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Alberta Government Bans Environmental Groups From Oilsands Hearing, Again

The Alberta government has barred the Oilsands Environmental Coalition from hearings on a proposed new oilsands development by Southern Pacific Resource Corp., even after a similar decision last fall was overturned by a judge.

Conservationists say the decision only makes clearer the Alberta government's tendency to shut down public dialogue on resource development. “The government hasn't learned its lesson from last time,” said Simon Dyer of the Pembina Institute, one of the groups in the coalition.

Dyer said the coalition will be appealing the second ruling, reports the Canadian Press.

Alberta Environment first denied the coalition standing to participate in hearings about a development on the MacKay River in northern Alberta in 2012, which would expand an existing steam-assisted gravity drainage (SAGD) project. The expansion would result in the extraction of an additional 24,000 barrels per day (bpd) of bitumen.

Details of TransCanada Pipeline Safety Whistleblower Scandal Emerge Amid Keystone XL Delay

transcanada keystone xl pipeline

Former TransCanada employee and engineer Evan Vokes, who released thousands of pages of records after he was dismissed by the corporation in 2012, believes that a newly acquired internal email shows his managers tried to discredit him for raising the alarm on their safety practices.

Vokes obtained the email in Feburary 2014 through access to information legislation, reports Mike De Souza for InsideClimate News. Most of the message was censored by TransCanada before release, but the first line clearly mentions “managing the EV [Evan Vokes] credibility issue.”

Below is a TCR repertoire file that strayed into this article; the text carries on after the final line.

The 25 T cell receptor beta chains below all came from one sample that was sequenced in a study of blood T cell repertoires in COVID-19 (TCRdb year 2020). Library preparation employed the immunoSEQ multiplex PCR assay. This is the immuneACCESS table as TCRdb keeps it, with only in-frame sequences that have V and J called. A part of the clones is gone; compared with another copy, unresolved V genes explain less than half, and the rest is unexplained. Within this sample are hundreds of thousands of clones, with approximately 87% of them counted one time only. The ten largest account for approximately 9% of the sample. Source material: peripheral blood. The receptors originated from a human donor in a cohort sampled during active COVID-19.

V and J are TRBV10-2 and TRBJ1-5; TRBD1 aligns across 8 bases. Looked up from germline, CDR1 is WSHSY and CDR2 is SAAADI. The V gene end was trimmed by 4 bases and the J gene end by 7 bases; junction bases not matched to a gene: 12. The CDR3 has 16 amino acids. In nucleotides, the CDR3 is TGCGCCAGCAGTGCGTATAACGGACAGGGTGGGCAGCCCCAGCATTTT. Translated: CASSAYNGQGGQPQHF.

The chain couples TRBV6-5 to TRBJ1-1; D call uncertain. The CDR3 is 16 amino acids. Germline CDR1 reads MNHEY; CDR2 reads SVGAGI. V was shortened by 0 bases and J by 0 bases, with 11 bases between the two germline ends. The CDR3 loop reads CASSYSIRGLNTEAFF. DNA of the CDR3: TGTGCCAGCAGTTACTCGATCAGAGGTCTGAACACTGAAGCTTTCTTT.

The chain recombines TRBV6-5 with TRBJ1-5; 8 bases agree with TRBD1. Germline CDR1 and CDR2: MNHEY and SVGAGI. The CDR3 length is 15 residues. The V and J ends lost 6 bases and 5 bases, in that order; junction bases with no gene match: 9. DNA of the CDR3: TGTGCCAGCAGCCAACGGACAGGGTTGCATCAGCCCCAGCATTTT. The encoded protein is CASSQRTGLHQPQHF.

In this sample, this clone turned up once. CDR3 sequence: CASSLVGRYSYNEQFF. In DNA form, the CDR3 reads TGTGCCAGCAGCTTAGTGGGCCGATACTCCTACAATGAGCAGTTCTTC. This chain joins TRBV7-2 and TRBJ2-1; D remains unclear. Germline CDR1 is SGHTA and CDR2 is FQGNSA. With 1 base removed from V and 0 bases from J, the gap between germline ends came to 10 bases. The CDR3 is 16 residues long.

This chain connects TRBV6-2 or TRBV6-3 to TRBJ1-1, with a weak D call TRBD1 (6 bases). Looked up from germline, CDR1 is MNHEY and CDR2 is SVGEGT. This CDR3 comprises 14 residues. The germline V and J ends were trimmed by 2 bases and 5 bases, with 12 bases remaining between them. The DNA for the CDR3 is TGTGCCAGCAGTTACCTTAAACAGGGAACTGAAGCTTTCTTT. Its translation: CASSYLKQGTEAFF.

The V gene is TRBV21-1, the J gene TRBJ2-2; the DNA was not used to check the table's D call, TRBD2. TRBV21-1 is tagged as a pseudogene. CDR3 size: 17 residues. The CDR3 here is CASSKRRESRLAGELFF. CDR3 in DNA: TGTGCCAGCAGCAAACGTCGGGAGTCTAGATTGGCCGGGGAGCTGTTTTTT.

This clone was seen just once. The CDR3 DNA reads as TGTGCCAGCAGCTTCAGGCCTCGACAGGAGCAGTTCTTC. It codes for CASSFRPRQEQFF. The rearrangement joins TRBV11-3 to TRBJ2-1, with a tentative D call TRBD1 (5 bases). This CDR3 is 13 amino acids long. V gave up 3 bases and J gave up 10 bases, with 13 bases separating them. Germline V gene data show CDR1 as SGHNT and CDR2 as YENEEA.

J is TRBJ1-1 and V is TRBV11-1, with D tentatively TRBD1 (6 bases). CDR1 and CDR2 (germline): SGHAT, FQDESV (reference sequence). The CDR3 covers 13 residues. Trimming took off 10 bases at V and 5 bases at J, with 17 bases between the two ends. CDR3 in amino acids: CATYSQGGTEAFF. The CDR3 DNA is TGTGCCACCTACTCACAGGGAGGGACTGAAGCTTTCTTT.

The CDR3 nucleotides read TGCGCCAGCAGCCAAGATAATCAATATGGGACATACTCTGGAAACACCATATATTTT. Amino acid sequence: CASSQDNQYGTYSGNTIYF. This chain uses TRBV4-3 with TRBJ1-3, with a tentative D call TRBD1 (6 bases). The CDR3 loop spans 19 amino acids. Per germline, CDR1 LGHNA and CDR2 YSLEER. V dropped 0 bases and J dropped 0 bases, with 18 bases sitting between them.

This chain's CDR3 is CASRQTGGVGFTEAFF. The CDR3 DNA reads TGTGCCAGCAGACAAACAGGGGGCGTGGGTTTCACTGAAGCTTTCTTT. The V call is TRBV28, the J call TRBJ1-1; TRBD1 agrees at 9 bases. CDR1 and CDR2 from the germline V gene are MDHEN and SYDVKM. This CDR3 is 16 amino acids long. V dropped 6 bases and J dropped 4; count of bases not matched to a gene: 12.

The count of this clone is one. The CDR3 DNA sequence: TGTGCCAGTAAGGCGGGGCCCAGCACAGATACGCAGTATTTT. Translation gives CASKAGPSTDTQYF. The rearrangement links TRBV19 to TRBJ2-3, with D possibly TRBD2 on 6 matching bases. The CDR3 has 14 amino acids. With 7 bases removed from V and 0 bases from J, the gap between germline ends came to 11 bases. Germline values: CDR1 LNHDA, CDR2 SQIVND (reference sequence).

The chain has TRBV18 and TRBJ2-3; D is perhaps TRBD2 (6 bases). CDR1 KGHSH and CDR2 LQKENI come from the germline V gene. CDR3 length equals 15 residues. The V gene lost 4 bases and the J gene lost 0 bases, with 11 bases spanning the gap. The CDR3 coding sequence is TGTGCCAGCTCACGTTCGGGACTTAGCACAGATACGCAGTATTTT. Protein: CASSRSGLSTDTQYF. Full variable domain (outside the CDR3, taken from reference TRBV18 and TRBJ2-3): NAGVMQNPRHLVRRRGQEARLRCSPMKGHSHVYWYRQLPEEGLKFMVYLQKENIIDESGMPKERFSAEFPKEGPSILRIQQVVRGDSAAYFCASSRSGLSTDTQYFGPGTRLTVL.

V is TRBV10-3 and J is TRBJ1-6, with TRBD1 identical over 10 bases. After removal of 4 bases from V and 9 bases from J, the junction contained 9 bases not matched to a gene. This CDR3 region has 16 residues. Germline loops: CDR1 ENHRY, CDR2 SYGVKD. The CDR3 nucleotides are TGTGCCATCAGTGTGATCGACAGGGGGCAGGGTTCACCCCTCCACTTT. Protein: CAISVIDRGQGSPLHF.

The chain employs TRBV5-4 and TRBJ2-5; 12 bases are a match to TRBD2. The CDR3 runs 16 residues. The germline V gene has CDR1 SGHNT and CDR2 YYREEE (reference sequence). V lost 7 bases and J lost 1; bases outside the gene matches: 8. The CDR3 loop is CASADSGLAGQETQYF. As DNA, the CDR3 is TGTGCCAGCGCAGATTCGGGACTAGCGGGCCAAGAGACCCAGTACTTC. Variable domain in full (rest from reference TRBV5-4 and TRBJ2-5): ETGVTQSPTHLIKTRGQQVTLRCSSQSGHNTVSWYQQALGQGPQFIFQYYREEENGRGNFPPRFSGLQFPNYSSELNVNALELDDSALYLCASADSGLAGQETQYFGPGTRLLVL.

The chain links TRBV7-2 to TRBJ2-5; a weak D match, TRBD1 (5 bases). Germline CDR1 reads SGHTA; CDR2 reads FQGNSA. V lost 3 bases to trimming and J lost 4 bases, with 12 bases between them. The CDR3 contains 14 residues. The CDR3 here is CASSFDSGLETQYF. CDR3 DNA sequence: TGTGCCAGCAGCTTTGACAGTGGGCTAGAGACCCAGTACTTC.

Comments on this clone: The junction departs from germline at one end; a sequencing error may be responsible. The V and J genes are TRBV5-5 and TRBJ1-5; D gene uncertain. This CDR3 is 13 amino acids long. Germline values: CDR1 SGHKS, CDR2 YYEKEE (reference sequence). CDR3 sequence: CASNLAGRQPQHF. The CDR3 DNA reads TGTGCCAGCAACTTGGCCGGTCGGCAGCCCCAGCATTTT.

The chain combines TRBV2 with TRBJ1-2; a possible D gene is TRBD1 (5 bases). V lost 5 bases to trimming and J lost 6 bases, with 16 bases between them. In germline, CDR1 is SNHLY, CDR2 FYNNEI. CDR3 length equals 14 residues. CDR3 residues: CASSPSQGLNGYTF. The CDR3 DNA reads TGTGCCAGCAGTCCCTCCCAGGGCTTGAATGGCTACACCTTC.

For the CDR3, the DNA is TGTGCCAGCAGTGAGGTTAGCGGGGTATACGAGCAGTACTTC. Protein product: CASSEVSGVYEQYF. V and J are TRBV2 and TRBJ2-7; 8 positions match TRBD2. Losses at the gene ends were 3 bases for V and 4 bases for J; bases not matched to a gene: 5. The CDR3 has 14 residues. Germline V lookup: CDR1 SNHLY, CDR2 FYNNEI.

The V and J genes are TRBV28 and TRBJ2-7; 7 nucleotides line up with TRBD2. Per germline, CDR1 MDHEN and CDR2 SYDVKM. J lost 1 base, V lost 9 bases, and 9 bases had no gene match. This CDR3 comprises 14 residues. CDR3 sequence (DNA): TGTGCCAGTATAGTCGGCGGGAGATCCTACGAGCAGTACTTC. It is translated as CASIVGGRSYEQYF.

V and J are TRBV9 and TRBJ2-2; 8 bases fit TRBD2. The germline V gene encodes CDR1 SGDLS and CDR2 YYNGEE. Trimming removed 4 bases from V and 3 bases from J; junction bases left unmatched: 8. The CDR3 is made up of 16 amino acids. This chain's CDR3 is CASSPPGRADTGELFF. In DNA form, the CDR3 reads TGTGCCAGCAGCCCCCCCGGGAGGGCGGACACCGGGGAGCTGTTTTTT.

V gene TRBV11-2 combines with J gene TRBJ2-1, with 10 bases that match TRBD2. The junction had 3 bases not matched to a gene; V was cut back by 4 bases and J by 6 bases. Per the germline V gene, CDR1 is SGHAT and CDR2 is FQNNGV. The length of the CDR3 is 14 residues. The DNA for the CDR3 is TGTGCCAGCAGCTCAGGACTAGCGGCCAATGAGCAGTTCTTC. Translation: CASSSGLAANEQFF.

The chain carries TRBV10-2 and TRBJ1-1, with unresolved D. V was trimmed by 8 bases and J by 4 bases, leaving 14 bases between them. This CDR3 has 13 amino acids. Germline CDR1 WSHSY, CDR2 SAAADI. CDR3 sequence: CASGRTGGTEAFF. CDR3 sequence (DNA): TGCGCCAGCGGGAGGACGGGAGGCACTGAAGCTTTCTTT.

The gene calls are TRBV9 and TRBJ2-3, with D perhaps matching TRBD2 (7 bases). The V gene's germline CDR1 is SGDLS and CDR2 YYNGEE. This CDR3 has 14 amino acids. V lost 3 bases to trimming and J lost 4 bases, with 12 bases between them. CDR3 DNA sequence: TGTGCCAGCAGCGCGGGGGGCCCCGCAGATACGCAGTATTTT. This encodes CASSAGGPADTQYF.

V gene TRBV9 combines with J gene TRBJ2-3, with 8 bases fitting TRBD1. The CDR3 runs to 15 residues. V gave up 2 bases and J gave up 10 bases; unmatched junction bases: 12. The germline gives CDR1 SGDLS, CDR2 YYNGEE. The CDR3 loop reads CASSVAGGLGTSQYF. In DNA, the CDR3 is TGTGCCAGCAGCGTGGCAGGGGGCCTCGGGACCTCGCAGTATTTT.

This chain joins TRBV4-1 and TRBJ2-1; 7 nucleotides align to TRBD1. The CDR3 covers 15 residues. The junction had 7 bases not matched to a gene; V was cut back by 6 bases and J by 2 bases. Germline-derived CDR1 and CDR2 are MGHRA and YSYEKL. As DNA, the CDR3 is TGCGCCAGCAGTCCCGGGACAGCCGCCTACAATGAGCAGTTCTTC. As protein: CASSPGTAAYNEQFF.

“My understanding is that we have been reasonably successful at influencing authorities [redacted] and pointing out EV is disgruntled, and actually had the responsibility to correct these same matters and did not,” reads the email, dated July 26, 2013.

New Poll Finds Most B.C. Residents Want Shift From Fossil Fuels to Clean Energy

A wind turbine, clean energy, BC

A new poll released Thursday finds that more than three quarters of British Columbia residents want the province to shift away from producing, using and exporting fossil fuels and to embrace cleaner sources of energy.

The online survey, conducted by Strategic Communications Inc., found that 78 per cent of British Columbians agree that B.C. should transition away from using fossil fuels to cleaner sources of energy to prevent climate change from worsening, compared to 17 per cent who disagree.

“As climate science continues to demonstrate, climate change could have devastating impacts on both the environment and the economy,” said Kevin Sauve, spokesperson for the Pembina Institute in B.C.

“It's encouraging to see that British Columbians are on the same page. Not only do they understand the need to reduce our reliance on fossil fuels but see economic benefits in developing cleaner sources of energy as well.”

More Than 100 Scientists and Economists Call on President Obama to Reject the Keystone XL Pipeline

Keystone XL protest

More than 100 scientists and economists “concerned about climate change and its impacts” signed an open letter Monday calling on U.S. President Barack Obama and Secretary of State John Kerry to reject the proposed Keystone XL pipeline project, which would transport oilsands crude from Alberta to refineries on the Gulf Coast, mainly for export.